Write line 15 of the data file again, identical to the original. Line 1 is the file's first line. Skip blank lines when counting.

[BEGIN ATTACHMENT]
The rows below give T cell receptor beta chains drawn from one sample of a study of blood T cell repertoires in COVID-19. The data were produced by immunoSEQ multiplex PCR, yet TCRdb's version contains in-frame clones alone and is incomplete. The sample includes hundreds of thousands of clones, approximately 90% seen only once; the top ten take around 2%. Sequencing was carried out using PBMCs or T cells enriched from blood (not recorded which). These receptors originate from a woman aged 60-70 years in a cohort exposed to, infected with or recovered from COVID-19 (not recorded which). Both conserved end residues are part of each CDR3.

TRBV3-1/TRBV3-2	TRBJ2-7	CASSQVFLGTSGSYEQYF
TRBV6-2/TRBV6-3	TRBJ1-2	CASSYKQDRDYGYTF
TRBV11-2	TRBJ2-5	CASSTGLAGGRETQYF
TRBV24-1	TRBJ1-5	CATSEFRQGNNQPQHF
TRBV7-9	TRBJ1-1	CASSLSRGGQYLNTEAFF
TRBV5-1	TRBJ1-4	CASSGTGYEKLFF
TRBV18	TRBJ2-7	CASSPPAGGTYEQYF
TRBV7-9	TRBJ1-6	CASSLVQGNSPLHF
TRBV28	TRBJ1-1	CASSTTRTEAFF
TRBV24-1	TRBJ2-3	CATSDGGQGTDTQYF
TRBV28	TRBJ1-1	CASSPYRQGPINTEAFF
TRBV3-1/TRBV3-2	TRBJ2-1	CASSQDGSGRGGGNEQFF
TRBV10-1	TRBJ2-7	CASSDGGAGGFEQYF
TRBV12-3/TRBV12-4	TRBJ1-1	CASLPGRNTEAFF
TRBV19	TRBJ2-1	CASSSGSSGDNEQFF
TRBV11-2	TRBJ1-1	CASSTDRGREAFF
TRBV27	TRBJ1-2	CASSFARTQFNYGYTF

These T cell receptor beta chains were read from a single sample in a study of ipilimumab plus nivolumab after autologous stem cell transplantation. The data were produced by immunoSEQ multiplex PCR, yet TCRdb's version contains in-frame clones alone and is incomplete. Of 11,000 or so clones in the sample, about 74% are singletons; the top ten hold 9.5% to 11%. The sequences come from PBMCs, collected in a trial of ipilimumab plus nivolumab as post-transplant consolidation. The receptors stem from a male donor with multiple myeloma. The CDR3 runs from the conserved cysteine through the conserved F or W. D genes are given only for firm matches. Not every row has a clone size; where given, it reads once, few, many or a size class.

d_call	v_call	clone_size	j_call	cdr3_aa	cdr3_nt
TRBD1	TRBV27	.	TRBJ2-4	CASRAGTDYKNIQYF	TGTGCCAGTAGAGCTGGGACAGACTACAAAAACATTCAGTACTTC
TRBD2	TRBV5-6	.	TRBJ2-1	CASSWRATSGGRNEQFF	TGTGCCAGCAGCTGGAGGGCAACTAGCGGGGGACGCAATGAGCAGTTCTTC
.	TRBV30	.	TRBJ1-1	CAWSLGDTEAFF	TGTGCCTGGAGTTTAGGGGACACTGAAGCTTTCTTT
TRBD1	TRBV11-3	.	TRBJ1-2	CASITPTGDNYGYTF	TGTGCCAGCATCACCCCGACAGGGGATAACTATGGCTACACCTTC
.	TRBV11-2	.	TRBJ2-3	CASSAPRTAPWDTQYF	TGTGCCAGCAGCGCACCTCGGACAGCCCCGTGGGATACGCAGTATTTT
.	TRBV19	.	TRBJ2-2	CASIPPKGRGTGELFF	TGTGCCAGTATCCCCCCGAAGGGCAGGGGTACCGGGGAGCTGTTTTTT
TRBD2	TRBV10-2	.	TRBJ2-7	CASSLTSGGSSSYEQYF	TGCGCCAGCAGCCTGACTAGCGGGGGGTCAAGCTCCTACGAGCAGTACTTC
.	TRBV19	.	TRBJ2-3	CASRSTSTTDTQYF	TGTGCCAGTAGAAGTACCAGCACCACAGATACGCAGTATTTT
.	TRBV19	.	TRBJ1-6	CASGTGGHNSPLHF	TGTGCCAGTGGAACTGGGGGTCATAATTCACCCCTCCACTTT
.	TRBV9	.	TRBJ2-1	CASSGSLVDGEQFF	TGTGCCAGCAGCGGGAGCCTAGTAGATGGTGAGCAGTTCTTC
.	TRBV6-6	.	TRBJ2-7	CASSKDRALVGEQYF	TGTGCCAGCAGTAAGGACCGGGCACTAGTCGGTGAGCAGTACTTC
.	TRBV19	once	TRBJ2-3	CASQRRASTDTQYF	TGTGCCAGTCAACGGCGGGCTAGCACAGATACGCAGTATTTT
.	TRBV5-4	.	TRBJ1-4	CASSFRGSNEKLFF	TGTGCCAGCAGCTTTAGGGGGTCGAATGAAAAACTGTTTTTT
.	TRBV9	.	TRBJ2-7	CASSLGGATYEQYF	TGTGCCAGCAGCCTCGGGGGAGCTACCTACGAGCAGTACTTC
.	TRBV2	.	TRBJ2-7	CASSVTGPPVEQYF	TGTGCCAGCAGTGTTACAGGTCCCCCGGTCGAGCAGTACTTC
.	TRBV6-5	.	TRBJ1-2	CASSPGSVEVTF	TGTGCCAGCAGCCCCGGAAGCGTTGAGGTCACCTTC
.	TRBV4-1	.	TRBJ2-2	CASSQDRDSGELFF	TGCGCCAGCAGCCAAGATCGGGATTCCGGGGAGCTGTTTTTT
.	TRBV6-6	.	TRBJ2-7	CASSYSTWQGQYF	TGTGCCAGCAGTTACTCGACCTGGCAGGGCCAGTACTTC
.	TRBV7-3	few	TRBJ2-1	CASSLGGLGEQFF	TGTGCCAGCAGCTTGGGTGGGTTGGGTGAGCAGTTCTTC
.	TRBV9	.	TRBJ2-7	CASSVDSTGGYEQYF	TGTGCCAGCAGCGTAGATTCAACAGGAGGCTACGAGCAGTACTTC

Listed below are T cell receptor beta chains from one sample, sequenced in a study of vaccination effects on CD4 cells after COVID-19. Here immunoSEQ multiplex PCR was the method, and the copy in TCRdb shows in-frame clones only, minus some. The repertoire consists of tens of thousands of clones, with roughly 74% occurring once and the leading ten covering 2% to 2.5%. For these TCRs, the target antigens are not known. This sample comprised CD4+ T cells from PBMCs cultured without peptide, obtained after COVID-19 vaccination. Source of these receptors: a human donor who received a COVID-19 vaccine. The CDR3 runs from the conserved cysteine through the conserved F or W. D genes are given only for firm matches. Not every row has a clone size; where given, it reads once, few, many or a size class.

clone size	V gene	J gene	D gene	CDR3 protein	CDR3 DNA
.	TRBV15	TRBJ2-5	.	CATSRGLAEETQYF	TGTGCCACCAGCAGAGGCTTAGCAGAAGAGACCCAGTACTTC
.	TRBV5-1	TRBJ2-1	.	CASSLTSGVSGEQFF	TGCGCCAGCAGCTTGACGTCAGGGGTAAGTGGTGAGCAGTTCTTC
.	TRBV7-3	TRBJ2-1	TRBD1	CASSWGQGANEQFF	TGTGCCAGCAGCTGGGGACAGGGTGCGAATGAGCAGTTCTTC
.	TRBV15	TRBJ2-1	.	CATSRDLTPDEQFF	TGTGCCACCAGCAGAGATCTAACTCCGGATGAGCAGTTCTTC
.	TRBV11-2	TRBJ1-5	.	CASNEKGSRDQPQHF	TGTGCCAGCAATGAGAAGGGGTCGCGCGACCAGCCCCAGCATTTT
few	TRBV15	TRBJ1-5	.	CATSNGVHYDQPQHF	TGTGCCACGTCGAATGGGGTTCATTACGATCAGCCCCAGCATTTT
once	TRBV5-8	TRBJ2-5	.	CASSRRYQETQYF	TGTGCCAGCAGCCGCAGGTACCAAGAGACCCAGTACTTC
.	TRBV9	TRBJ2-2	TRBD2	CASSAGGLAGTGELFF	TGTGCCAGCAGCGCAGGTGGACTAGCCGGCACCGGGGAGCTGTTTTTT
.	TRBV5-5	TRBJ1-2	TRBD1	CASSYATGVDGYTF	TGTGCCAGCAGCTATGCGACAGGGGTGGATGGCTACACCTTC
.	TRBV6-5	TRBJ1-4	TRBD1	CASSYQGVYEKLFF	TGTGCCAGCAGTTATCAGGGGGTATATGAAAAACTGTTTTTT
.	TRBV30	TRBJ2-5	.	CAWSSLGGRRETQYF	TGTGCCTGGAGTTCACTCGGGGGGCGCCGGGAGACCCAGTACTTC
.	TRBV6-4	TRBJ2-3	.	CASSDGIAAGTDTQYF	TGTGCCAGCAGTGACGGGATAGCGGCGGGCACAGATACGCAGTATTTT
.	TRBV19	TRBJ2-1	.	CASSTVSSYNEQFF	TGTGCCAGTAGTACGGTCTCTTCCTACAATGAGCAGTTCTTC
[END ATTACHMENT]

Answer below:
TRBV12-3/TRBV12-4	TRBJ1-1	CASLPGRNTEAFF